Ranger Kathryn's Arches

October 10, 2011

Picking up poop pellets

— Continued from previous post –

Oh, see how shiny and dark and plump these are? Still tacky enough to have sand stick to them? That means they are fresh. (Ovis canadensis)

Lots of things leave small dark pellets in the desert; rabbits and mule deer come to mind. Bill’s search, however, was for the leavings of Ovis canadensis — desert bighorn sheep. One could walk purposefully around in places they hang out and look for droppings, or one could find an individual and trail it until it defecated and then go pick up the necessary pellets. The latter is more reliable.

We had followed the radio-collared beeps as far as we could, and were in a canyon with semi-circular walls; the only place she could go is straight up. Pulling out our binocs, we settled onto the rock for some good elbows-on-knees scanning. “How high up should I be looking?” “Probably pretty low.” We each started on one edge.

Eight pellets go into the envelope.

I must say, it feels like looking for needles in haystacks. The sheep are the same color as their surroundings and it is only movement that gives them away to beginners. Bill could probably find them by their nostrils if they’re bedded down, but I need the whole animal, in motion. Which is what appeared in my field of vision after only five minutes of searching. NINE of them! Six ewes (led by Mrs Radio Collar) and three amusing lambs decorated the cliff.

No guardrails. No shoulders. Hundreds of feet straight down. (Shafer Trail, Canyonlands NP)

Our mission almost accomplished, Bill found and collected the necessary specimens and we made it back to the truck just as a cloudburst dampened everything, including the scary switchbacks ascending to the canyon rim.

Next time you are asked if you want to come along, try answering in the affirmative. I’m so glad I did.

Red-Spotted Toad (Bufo punctatus) found in a wash

Dinosaur bone! Embedded in sandstone on Shafer Trail.

April 11, 2011

Personal Locator Beacons

Fishing for a signal with the PLB receiver

We climbed the only high sand hill nearby and held the signal receiver up, hoping desperately to catch even the faintest audible or LED input as to where our lost person might be. Its antennae were silent. Was it a battery issue in the transmitter? Was the high wind and cubic tons of sand in the air distorting the signal? Or were we just too far away?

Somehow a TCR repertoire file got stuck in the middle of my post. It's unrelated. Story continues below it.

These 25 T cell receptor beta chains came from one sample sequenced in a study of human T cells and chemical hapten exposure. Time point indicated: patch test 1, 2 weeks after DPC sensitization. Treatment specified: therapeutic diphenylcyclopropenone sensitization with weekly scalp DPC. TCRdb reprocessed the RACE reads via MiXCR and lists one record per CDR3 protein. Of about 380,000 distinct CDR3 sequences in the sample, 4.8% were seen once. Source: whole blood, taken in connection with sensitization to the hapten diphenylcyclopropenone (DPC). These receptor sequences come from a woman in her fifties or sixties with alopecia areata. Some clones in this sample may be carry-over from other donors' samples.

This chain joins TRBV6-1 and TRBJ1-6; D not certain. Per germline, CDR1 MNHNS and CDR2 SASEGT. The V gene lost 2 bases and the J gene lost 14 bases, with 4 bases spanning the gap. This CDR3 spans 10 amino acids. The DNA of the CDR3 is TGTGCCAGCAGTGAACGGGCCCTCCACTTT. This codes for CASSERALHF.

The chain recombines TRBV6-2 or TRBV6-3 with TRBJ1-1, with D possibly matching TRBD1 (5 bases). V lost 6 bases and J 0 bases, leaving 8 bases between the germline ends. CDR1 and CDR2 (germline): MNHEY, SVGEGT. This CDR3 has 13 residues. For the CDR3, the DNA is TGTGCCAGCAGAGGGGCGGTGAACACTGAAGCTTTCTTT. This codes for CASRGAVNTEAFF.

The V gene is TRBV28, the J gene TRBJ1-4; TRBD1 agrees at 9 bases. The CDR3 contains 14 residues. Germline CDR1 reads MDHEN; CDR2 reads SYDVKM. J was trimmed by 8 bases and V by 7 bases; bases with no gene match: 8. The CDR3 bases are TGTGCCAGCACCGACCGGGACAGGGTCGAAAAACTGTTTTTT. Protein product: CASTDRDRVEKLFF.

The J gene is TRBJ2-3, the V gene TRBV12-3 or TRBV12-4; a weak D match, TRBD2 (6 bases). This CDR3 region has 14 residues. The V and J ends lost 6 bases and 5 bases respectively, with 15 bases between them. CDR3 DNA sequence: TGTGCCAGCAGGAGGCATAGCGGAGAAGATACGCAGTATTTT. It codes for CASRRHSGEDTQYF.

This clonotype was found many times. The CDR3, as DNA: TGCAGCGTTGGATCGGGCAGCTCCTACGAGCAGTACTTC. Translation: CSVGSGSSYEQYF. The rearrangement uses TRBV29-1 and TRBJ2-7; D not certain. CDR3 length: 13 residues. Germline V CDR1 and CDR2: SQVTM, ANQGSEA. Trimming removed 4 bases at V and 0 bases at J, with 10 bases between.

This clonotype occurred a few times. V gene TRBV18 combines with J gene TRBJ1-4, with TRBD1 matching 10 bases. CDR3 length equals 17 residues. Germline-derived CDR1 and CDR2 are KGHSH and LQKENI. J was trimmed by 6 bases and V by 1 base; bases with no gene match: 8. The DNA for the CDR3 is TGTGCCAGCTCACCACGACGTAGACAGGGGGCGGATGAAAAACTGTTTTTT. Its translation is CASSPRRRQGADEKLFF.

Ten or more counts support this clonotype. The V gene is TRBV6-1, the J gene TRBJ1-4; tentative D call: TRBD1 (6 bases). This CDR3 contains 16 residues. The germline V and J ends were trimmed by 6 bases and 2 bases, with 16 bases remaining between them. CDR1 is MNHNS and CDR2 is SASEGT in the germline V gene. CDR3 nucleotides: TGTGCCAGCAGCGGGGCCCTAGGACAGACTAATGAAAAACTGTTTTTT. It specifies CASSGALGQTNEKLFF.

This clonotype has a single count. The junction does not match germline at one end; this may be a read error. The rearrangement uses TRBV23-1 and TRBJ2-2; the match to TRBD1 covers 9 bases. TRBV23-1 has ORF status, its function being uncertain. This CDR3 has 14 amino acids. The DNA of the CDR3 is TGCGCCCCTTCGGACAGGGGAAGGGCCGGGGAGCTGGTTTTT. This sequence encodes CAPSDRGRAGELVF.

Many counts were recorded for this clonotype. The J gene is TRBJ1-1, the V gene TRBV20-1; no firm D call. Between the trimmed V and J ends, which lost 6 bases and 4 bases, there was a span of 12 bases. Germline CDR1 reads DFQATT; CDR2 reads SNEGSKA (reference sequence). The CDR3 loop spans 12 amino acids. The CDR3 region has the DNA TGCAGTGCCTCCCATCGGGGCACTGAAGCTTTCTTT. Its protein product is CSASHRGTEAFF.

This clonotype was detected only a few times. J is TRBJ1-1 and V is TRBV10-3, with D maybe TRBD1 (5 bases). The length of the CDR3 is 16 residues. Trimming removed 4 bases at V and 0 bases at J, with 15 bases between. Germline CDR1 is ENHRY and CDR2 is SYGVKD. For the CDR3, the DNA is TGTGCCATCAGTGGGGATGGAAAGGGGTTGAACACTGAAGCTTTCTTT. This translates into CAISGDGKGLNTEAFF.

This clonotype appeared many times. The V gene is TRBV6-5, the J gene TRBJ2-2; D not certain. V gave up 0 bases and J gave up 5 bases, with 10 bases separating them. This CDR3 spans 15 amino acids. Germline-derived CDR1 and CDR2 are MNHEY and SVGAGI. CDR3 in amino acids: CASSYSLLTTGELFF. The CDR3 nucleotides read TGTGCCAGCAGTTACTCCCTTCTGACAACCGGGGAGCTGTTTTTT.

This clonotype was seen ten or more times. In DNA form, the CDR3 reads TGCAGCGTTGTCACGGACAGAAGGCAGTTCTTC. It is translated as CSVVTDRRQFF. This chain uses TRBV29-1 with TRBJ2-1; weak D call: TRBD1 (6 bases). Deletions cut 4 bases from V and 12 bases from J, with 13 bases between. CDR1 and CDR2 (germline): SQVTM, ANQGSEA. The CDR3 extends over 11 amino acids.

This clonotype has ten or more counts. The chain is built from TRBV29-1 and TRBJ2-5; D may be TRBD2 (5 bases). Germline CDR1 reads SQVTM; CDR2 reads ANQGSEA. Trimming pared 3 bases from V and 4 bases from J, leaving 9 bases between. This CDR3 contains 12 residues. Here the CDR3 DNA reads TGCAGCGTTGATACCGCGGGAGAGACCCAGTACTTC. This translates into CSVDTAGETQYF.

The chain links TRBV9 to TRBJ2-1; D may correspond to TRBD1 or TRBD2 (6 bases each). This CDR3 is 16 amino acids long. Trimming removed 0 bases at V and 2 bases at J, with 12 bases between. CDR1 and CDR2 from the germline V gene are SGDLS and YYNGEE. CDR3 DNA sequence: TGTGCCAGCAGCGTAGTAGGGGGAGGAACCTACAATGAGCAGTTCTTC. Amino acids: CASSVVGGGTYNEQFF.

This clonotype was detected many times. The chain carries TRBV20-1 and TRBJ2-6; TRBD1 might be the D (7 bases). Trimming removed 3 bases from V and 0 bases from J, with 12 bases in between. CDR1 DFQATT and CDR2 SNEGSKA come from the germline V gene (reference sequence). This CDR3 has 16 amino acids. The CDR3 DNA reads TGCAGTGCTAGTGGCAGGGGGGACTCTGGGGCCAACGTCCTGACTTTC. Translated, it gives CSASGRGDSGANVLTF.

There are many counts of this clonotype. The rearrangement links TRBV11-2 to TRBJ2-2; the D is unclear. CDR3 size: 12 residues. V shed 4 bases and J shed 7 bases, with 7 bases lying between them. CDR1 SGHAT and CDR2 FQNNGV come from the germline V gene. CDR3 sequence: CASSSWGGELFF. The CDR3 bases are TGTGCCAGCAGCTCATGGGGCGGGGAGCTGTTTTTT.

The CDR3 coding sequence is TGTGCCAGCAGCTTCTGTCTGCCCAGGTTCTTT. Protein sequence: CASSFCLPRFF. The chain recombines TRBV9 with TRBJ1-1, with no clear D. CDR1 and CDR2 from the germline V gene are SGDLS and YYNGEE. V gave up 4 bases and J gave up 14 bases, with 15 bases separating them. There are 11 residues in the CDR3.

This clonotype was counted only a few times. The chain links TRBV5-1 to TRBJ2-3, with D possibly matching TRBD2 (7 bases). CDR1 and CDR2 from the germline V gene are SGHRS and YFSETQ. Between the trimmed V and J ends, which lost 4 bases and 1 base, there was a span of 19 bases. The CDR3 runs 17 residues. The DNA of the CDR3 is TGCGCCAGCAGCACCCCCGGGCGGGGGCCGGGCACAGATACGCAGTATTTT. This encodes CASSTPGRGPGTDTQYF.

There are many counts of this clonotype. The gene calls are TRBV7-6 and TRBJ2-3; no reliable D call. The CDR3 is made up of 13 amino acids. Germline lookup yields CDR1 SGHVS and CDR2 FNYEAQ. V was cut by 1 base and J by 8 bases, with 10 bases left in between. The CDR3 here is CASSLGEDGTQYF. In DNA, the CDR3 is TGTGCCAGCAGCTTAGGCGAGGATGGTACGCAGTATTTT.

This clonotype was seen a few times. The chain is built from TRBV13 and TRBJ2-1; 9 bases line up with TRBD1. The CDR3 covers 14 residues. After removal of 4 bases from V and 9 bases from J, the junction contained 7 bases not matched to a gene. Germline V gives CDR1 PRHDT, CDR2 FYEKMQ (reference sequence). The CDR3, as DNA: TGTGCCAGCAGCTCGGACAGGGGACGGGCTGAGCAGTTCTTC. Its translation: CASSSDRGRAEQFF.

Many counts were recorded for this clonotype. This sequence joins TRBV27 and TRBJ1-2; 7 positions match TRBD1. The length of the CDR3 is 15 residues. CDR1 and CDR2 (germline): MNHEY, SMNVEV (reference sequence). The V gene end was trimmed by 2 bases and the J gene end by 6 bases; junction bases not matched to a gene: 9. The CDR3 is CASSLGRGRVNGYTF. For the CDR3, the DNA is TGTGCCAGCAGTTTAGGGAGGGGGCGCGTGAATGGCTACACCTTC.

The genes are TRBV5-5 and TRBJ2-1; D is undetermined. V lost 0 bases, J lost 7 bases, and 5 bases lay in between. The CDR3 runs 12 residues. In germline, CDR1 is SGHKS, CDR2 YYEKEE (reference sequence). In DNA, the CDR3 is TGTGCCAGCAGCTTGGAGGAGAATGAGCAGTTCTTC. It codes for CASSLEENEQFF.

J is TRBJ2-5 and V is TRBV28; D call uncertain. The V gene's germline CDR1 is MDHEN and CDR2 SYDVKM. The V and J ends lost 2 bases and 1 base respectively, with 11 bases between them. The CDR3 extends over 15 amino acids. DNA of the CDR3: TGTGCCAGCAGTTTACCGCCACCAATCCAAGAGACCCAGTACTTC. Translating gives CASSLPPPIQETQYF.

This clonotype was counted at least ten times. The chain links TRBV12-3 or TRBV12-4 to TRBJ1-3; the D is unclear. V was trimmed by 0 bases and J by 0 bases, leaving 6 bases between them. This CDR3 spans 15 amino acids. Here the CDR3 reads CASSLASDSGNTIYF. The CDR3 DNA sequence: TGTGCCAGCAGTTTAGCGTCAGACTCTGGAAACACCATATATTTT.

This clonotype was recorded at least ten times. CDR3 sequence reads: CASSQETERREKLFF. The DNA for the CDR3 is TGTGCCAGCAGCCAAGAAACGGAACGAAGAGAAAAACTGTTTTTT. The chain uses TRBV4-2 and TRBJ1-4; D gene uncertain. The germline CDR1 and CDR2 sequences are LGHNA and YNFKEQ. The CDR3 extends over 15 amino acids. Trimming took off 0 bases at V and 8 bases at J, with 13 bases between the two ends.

18 Search & Rescue trainees from the park service and the local county were practicing finding someone using a PLB — Personal Locator Beacon. The increasing popularity of these devices requires that we know how to conduct a search if a distress call comes. Instructions on my government-issued PLB say that it is my last resort only… not if night is falling and I’m scared, but if life or limb are threatened.

Not a bank robbery. Needed kerchiefs to keep sand out of nose/mouth.

Last year in Canyonlands NP one of these PLBs had 52 activations (!!!) in a short time span — surely suggesting a major emergency requiring heroic rescue efforts. It was nightfall and the location was down on the White Rim, 1000 steep feet and many 4WD miles below the mesa, where jeepers and mountain bikers can get away from it all. A helicopter was summoned and night vision technology was used to locate the man. His life-threatening “emergency”? Burned-out clutch on his motorcycle.

PLBs have become the “yuppie 911.” Rescuers who risk their lives and limbs are not amused.

Found a dinosaur bone at training! Click to enlarge.

Nothing tops the party hiking in the Grand Canyon who activated their beacon three (3) separate times in three days for such emergencies as “drinking water tasted funny,” “running low on water,” “heard a scary sound.” They were physically removed from the Canyon after the third abuse. Unnecessarily mobilizing helicopters for dangerous, lifesaving rescues should disqualify you from ever being allowed to own or carry a PLB.

Grand County, UT, charges $500 to rescue people. Arches National Park currently charges nothing. Do you think PLB abusers should be charged for their rescue, in any location? Should legitimate victims be charged? What deterrent can you think of to keep people from pushing the panic button for idiotic reasons?

Blog at WordPress.com.